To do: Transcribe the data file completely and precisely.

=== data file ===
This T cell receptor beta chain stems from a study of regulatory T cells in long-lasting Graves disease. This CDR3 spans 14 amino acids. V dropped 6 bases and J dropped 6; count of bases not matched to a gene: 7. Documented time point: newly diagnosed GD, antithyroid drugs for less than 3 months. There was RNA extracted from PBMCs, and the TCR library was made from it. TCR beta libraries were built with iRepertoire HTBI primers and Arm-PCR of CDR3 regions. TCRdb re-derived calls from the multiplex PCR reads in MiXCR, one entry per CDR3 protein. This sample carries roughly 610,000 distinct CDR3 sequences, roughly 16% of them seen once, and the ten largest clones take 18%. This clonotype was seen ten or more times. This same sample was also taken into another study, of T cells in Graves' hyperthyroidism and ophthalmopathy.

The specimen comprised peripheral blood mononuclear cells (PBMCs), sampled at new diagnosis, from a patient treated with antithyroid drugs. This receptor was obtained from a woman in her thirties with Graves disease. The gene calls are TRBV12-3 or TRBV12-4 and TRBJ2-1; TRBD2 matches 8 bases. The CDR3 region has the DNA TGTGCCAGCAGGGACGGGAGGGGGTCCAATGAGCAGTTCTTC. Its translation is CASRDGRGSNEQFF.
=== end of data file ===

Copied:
This T cell receptor beta chain stems from a study of regulatory T cells in long-lasting Graves disease. This CDR3 spans 14 amino acids. V dropped 6 bases and J dropped 6; count of bases not matched to a gene: 7. Documented time point: newly diagnosed GD, antithyroid drugs for less than 3 months. There was RNA extracted from PBMCs, and the TCR library was made from it. TCR beta libraries were built with iRepertoire HTBI primers and Arm-PCR of CDR3 regions. TCRdb re-derived calls from the multiplex PCR reads in MiXCR, one entry per CDR3 protein. This sample carries roughly 610,000 distinct CDR3 sequences, roughly 16% of them seen once, and the ten largest clones take 18%. This clonotype was seen ten or more times. This same sample was also taken into another study, of T cells in Graves' hyperthyroidism and ophthalmopathy.

The specimen comprised peripheral blood mononuclear cells (PBMCs), sampled at new diagnosis, from a patient treated with antithyroid drugs. This receptor was obtained from a woman in her thirties with Graves disease. The gene calls are TRBV12-3 or TRBV12-4 and TRBJ2-1; TRBD2 matches 8 bases. The CDR3 region has the DNA TGTGCCAGCAGGGACGGGAGGGGGTCCAATGAGCAGTTCTTC. Its translation is CASRDGRGSNEQFF.